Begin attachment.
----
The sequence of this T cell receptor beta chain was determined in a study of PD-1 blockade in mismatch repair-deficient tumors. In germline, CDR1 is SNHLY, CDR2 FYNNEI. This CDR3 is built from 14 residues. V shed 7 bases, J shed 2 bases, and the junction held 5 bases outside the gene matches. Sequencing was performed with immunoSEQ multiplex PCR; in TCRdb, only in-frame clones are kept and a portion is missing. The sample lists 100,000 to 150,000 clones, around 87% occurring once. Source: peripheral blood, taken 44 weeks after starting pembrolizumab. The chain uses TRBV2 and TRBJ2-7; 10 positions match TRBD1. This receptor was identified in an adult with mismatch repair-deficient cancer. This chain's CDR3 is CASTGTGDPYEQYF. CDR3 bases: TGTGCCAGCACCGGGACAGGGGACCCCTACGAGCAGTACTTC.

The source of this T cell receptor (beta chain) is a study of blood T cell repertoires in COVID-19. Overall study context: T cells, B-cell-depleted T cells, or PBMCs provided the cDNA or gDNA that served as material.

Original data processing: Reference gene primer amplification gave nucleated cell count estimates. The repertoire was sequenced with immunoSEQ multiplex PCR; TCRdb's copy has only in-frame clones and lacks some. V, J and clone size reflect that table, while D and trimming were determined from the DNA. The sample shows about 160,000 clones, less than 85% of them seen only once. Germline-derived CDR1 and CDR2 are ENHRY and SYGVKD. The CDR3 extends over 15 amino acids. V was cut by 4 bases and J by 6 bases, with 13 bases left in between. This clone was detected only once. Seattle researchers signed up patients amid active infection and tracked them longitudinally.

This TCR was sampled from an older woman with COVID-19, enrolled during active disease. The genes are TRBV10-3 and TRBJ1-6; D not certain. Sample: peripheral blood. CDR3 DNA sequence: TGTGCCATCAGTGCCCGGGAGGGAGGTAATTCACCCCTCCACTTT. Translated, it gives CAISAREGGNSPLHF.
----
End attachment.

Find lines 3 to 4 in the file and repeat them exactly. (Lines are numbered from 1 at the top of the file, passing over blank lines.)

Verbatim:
Original data processing: Reference gene primer amplification gave nucleated cell count estimates. The repertoire was sequenced with immunoSEQ multiplex PCR; TCRdb's copy has only in-frame clones and lacks some. V, J and clone size reflect that table, while D and trimming were determined from the DNA. The sample shows about 160,000 clones, less than 85% of them seen only once. Germline-derived CDR1 and CDR2 are ENHRY and SYGVKD. The CDR3 extends over 15 amino acids. V was cut by 4 bases and J by 6 bases, with 13 bases left in between. This clone was detected only once. Seattle researchers signed up patients amid active infection and tracked them longitudinally.

This TCR was sampled from an older woman with COVID-19, enrolled during active disease. The genes are TRBV10-3 and TRBJ1-6; D not certain. Sample: peripheral blood. CDR3 DNA sequence: TGTGCCATCAGTGCCCGGGAGGGAGGTAATTCACCCCTCCACTTT. Translated, it gives CAISAREGGNSPLHF.